Friendship is the key to happiness, scientists say

Friendship is the key to happiness, scientists say

For the majority of us, our friends are basically family. Not only are they the people that we have the most fun with, but they're also the ones that we go to in times of strife, and joy. And apparently, we have good scientific reason to be spending so much time with our inner circle. According to scientists from Northwestern university, choosing the right friends may be the key to our long-term happiness.

Professor Moran Cerf, a neuroscientist from the renowned American university, has asserted that the best way to boost our happiness is to be very picky about those that we choose to spend our time with. This is because our brainwaves start to resemble the people who we surround ourselves with. And as such, we quickly become alike, picking up on their desirable, and not so desirable behavioural patterns.

Friendship Credit: Getty

Speaking to Business Insider, Professor Moran Cerf revealed that we should refrain from fretting about small decisions such as how to dress and impress acquaintances, and instead focus on our nearest and dearest as they are our best chance at achieving long-term satisfaction.

"The more we study engagement, we see time and again that just being next to certain people actually aligns your brain with them", he said. "This means the people you hang out with actually have an impact on your engagement with reality beyond what you can explain. And one of the effects is you become alike."

The neuroscientist alleges that many of us incorrectly believe that superficial decisions, such as how we dress, or where we choose to eat will make us more satisfied with our lives. Instead, what we eat doesn't matter, it's who we eat it with that does.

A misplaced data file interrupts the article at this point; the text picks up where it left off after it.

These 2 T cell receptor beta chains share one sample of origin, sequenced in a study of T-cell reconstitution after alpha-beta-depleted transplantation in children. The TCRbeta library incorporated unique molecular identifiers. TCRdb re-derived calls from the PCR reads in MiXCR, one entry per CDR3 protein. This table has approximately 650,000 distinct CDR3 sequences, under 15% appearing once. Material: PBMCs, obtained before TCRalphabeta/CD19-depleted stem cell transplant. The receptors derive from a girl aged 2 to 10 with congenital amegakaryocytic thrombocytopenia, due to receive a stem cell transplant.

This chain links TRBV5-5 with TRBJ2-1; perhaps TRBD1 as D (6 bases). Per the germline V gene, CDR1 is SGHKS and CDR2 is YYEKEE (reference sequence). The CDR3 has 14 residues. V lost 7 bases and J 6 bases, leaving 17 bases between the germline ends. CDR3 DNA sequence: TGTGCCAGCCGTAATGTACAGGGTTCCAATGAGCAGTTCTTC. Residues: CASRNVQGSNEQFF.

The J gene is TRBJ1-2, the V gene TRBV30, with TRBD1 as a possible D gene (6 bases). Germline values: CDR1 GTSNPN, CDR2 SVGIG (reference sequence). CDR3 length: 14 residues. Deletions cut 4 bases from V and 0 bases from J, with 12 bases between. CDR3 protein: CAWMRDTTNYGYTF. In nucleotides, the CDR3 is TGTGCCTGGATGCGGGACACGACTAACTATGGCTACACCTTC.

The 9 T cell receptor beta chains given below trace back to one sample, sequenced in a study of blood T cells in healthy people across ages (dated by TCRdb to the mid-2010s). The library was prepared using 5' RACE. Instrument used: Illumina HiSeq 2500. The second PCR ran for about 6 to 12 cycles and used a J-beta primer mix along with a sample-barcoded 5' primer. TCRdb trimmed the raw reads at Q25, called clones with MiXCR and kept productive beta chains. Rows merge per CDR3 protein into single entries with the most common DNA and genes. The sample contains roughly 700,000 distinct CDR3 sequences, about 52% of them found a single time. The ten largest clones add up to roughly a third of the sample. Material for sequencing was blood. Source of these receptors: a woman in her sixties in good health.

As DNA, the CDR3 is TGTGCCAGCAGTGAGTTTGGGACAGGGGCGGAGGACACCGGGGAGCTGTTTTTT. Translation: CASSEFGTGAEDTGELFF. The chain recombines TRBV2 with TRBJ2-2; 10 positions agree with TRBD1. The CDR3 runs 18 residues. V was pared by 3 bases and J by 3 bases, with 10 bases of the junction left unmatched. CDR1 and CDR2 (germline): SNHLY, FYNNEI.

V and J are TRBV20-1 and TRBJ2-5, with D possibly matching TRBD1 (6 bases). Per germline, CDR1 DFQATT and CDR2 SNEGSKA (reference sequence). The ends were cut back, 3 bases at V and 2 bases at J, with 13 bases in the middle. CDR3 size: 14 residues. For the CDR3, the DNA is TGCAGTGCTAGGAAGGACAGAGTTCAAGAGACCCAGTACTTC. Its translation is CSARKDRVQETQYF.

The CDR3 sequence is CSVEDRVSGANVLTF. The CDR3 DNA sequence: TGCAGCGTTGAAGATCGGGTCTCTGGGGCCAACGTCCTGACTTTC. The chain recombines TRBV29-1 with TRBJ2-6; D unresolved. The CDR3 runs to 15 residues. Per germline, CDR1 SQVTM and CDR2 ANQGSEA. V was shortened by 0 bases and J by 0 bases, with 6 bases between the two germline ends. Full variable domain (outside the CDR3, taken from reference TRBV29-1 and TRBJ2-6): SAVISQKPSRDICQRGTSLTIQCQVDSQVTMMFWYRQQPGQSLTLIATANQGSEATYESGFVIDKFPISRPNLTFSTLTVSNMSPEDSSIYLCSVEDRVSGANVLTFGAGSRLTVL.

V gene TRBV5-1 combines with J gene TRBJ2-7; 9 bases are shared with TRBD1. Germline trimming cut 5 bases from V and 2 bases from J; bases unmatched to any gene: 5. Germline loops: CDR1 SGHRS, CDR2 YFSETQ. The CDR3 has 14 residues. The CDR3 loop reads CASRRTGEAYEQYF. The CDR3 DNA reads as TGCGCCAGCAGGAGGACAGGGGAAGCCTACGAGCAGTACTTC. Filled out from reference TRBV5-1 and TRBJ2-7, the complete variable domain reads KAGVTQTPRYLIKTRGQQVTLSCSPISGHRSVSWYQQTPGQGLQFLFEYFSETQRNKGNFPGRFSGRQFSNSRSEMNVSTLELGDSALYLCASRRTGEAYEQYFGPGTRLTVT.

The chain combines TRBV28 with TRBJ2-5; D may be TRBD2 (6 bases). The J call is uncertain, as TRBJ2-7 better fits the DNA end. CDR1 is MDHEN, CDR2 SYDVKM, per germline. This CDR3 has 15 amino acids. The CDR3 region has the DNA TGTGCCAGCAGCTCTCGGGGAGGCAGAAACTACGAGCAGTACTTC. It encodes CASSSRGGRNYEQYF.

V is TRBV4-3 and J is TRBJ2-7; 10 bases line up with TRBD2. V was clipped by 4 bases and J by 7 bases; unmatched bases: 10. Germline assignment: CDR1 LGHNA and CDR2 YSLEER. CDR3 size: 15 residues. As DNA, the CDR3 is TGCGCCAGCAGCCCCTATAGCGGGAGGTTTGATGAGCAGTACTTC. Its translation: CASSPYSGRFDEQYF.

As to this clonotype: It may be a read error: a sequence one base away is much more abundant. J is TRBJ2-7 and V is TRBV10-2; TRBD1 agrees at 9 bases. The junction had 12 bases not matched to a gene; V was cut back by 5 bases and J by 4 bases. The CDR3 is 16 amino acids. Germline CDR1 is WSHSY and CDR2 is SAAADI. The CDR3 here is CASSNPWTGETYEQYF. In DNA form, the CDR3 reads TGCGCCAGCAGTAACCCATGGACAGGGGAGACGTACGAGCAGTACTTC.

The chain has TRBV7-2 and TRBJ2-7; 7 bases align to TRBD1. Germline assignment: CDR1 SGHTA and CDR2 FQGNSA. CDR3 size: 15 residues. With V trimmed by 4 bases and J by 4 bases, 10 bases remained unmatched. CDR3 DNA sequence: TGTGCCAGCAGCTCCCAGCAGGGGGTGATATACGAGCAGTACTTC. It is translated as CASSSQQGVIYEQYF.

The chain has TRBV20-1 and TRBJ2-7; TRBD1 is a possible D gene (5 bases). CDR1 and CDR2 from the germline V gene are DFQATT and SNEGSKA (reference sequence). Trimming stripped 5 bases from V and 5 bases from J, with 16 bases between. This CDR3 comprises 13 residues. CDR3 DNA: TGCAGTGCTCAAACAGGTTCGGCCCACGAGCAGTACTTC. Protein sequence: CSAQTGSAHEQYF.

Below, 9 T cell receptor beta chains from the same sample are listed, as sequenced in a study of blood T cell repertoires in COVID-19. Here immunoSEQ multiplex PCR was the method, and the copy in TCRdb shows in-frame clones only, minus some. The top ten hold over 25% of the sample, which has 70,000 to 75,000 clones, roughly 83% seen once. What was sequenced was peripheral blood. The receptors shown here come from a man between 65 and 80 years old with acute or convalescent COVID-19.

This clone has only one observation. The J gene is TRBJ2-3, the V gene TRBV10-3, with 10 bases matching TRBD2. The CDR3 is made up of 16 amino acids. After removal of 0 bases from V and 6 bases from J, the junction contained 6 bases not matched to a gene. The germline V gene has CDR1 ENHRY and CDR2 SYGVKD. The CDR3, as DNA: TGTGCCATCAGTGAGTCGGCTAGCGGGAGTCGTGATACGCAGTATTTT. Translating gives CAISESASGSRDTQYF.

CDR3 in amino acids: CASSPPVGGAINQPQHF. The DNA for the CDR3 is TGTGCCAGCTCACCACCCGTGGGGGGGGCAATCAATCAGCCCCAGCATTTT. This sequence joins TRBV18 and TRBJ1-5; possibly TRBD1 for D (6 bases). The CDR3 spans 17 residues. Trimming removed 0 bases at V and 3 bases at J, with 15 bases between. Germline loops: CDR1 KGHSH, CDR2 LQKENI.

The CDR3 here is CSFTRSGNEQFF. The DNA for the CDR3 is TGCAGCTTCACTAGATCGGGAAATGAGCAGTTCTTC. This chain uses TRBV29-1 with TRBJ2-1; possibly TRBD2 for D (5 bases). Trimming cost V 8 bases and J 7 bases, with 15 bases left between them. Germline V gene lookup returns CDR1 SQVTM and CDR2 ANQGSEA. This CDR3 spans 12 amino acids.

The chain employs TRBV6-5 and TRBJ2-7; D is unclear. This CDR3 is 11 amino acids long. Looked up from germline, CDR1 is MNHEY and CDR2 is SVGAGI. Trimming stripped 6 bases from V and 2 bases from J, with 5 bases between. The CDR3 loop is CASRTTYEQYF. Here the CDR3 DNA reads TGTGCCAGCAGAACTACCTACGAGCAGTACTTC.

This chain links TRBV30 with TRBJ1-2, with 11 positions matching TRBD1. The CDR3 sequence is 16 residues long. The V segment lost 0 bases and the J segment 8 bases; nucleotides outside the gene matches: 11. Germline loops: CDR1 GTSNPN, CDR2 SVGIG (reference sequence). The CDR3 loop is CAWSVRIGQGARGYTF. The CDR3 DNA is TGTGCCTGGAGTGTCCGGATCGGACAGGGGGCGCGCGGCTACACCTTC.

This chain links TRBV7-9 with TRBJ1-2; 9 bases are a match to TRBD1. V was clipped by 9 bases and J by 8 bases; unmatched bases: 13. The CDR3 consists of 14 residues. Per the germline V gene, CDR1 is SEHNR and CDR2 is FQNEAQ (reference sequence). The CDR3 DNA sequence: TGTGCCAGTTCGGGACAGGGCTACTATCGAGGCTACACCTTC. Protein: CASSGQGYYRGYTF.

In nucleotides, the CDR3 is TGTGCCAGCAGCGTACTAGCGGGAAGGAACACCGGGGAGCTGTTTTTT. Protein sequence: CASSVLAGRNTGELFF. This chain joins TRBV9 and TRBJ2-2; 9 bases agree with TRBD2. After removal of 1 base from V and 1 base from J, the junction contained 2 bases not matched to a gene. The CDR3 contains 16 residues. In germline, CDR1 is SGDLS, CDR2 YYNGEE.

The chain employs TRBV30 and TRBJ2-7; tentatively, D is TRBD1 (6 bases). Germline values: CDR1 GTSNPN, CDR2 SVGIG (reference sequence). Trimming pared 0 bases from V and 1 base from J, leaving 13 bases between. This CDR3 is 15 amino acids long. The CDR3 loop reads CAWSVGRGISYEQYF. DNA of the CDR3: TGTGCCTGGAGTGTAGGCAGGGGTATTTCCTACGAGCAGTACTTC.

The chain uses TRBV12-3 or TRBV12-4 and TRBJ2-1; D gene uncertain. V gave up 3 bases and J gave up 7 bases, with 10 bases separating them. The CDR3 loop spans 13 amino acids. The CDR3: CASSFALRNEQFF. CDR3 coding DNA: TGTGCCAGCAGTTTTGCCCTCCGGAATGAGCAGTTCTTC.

Friends Credit: Pexels

In fact, Professor Moran Cerf believes that if people want to improve and enrich their lives, they should spend their time with those who have the traits that they desire, as they'll naturally pick them up. For example, if someone wants to get better at cooking, they should seek out the company of people who routinely prepare their own meals.

Other studies have corroborated Professor Moran Cerf's assertions. Research conducted this past June by Michigan State University concluded that friendships can outweigh the benefits of familial relationships after a certain amount of time.

The study which involved thousands of participants from all around the world discovered that friendships can "make a world of difference" to our levels of happiness and satisfaction, and can even influence how we respond to heath scares and illness. As William Chopik, the assistant professor of psychology at Michigan State University continued, "It’s smart to invest in the friendship that make you happiest."

Credit: Pexels

Well, there you have it, the next time that your parents reprimand you for spending too much time with your friends, you can point out that scientific research actually says that it's much better for you.

In other news, this is how you can "unsend" a WhatsApp message past the seven minute deadline, and possibly save a friendship...